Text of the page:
Newell Cady had the polish, the wealth, the influence, and the middle-aged good looks of an idealized Julius Caesar. Most of all, though, Cady had know-how, know-how of a priceless variety that caused large manufacturing concerns to bid for his services like dying sultans offering half their kingdoms for a cure.
In Kurt Vonnegut’s “Poor Little Rich Town”, we have another story with real estate although it’s more in the background than in “Any Reasonably Offer”. I’m not sure why Vonnegut is choosing real estate as a topic but he does it really well in another story from Bagombo Snuff Box, “The Package”. I would put it several notches above these two other stories. But back to “Poor Little Rich Town”.
Newell Cady has taken a job with Federal Aparatus Corporation (a vintage Vonnegut name) and proceeds to put into place all kinds of process-improvements and earns raves from his superiors for stamping out inefficiencies. Outside of work, Newell buys a house in Spruce Falls, the little town close by, where he meets neighbors, postal workers, firemen, etc. Here, he also insists on making things more efficient, including the annual Hobby Show. Cady begins to realize that not all aspects of life welcome extreme efficiency nor do they benefit from it.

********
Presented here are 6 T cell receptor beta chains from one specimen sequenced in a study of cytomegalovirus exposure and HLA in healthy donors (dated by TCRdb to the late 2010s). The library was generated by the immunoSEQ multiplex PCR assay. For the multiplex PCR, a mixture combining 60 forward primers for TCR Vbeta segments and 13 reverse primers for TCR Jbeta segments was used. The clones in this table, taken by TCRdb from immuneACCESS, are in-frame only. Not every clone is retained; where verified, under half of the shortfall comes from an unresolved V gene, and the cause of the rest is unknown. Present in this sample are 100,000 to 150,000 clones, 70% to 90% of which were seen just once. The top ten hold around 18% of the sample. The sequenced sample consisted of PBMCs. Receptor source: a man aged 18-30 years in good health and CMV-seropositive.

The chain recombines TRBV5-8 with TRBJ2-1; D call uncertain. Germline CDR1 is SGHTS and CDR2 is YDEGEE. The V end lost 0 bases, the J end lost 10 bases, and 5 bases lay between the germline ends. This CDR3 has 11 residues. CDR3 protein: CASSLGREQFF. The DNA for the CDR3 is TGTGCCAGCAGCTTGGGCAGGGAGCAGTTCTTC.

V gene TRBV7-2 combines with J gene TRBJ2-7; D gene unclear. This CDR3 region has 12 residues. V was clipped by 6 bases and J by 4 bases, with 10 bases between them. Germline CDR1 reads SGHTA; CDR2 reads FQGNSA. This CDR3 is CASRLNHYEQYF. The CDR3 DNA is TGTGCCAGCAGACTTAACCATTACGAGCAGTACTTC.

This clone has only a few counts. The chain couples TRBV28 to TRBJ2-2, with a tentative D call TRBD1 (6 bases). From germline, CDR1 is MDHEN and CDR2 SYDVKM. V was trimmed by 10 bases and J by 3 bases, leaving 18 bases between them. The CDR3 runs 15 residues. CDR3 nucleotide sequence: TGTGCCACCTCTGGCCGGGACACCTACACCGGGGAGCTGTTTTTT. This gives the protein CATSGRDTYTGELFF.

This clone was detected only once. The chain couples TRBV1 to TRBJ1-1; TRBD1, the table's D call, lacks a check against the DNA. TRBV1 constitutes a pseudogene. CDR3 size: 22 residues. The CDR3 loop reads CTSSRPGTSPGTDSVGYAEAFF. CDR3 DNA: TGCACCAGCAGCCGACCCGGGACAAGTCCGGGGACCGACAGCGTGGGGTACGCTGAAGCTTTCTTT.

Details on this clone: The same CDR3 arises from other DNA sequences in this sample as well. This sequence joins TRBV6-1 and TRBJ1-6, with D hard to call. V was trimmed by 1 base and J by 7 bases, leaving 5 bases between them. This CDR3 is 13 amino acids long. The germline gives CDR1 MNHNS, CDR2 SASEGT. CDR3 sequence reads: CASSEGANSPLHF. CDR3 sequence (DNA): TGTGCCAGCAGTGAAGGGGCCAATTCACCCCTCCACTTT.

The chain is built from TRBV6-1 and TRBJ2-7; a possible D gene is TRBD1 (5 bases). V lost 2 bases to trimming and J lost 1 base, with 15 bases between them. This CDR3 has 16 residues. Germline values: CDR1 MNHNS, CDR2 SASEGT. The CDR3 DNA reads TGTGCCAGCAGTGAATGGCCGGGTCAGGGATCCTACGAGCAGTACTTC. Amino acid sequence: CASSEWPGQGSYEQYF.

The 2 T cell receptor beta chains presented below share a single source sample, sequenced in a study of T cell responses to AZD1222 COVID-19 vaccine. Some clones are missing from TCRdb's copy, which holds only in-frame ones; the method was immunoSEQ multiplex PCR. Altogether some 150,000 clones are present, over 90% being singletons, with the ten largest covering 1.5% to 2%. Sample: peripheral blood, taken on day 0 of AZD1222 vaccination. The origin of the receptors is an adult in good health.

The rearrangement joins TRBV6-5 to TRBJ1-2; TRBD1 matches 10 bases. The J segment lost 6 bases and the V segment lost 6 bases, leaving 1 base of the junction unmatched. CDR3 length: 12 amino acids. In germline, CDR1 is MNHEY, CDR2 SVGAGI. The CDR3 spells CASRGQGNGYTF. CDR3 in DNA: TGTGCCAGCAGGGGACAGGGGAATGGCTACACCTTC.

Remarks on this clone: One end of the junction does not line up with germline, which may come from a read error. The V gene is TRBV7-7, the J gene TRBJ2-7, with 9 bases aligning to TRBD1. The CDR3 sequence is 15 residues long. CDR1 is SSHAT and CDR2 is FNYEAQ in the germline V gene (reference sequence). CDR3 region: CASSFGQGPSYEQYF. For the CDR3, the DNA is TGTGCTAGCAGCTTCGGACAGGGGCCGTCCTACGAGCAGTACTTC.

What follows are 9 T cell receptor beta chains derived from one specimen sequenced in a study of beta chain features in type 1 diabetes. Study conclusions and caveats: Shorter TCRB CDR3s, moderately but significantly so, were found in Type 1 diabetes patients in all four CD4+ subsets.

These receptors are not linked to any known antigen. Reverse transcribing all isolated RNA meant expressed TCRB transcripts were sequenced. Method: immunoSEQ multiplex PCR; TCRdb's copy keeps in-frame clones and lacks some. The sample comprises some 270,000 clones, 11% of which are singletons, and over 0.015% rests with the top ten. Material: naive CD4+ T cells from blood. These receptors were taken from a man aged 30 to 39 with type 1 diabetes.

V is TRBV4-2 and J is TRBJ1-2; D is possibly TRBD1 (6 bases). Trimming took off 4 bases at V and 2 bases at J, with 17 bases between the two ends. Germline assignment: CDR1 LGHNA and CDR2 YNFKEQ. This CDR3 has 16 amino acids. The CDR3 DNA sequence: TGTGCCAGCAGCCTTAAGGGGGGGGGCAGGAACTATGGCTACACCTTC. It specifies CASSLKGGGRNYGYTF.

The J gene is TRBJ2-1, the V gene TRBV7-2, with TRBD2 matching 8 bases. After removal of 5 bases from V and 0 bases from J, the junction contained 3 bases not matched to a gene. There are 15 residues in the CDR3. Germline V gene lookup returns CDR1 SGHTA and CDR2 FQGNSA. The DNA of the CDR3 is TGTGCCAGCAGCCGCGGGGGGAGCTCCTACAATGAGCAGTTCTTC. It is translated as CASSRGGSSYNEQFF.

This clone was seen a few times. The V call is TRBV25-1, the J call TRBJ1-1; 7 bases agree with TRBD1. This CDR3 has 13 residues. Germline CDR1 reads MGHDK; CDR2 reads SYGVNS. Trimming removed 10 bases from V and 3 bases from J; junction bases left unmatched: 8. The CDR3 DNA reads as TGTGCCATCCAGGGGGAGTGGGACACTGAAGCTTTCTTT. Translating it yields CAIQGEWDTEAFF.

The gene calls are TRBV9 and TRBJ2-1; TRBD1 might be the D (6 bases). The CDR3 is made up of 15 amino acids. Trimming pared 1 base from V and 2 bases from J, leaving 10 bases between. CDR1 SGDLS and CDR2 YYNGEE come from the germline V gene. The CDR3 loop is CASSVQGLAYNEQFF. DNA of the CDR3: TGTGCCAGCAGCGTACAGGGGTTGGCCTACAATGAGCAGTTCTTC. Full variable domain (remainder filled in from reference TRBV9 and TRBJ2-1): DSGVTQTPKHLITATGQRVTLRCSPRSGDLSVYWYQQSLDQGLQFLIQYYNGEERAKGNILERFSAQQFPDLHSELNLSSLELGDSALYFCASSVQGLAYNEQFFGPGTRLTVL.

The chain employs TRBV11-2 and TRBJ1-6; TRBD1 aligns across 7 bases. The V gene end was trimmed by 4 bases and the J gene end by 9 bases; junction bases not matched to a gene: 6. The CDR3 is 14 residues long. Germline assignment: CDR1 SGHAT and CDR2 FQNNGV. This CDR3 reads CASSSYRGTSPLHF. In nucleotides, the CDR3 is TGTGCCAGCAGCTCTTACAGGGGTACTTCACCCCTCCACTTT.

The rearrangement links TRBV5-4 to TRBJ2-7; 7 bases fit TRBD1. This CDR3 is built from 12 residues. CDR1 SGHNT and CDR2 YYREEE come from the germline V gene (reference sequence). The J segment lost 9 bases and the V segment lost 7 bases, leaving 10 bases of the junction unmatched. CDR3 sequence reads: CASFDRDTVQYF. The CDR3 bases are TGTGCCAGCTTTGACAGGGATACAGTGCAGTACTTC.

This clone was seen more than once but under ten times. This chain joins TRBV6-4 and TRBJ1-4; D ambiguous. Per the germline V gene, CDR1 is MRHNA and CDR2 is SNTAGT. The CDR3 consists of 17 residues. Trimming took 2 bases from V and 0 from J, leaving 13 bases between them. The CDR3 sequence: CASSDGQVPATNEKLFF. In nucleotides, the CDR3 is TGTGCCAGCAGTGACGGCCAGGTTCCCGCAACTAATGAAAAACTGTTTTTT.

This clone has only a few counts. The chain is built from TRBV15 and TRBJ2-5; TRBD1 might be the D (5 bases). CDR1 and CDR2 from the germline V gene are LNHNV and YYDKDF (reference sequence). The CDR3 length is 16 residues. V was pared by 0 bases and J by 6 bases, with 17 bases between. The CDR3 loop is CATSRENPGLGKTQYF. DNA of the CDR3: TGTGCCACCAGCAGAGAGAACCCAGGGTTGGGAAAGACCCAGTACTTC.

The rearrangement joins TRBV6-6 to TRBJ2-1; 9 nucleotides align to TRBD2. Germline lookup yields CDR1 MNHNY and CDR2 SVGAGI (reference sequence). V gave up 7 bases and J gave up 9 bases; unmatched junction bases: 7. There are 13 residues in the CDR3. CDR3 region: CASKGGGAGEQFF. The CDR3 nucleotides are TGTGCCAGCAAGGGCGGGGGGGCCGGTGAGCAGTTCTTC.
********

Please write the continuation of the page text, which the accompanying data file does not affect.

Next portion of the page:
Maybe the point Vonnegut is trying to make is that not everything needs to have a point or a goal or some sort of achievement to be worthy of admiration.
I don’t think Vonnegut’s writing always fits into specific genres or are structured using a certain formula. Many of Vonnegut’s stories are written from what I would call simply the joy of creating. This joy doesn’t always go hand in hand with efficiency.